How pervasive is spyware? Internet service provider Earthlink announced earlier this month that a scan of 3 million computer systems over nine months found 83 million instances of spyware. Researcher Gartner Inc. has estimated that more than 20 million people have installed adware applications (adware is a type of spyware that reports back on a user’s activities in order to serve up targeted advertising), and this covers only a portion of the spyware that is out there.
A dangerous evolution
All of this recent attention comes as traditional notions of spyware are evolving. Indeed, Gartner in July noted that spyware has evolved -- from simple cookies to a range of sophisticated user-tracking systems. The researcher went so far as to issue a report this summer titled “A Field Guide to Spyware Variations.”
In that report, Gartner observed that, midway through 2004, its clients were seeing a “surge in manifestations” of spyware. Moreover, new methods to snare users are appearing all the time, including greater exploitation of multimedia and mobile and wireless systems. Gartner clients reported that cleanup efforts typically take a few hours; however, in no time at all, the same systems will become infected again.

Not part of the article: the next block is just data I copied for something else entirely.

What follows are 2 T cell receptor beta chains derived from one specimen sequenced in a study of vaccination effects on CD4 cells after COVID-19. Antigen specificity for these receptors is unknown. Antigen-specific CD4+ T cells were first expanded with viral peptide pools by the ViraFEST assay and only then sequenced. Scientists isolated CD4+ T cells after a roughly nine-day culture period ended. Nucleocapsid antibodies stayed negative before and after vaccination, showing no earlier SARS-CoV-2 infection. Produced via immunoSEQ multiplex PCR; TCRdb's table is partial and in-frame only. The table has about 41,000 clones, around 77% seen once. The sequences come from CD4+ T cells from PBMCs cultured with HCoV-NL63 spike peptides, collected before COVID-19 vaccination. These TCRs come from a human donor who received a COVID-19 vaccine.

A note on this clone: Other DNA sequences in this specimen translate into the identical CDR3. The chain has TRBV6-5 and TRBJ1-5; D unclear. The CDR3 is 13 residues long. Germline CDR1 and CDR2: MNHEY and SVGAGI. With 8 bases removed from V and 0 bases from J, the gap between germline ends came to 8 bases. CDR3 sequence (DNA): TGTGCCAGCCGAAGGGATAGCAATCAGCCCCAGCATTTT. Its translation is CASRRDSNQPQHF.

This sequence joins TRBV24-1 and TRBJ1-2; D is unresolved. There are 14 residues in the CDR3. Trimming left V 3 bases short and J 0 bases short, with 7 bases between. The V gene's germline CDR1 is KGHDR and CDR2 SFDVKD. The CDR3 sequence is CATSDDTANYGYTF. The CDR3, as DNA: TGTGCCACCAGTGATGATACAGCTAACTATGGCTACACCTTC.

Gartner’s research underscores a key finding of the latest Symantec Internet Security Threat Report: namely, that these violations are becoming more problematic. The Threat Report found that six of the top 50 malicious code submissions to Symantec Security Response in the first six months of 2004 were adware.
The Threat Report noted that adware packages perform numerous operations, including displaying pop-up ads, dialing to high-cost numbers through the system’s modem if one is present, modifying browser settings such as the default home page, and monitoring the user’s surfing activity to display targeted advertisements. The effects range from mere user annoyance to privacy violations to monetary loss.
Reasons to be vigilant
While the threats posed by these programs may be difficult to quantify, that doesn’t mean they aren’t a security concern to today’s enterprises. Because spyware and adware programs are unauthorized, surreptitiously installed software, administrators have no knowledge of or control over what the programs may be running. For instance, they could be used to monitor users’ browsing habits, constituting a loss of privacy. Most spyware and adware packages are also capable of dynamically updating themselves, often with new functionality that the user is unaware of.
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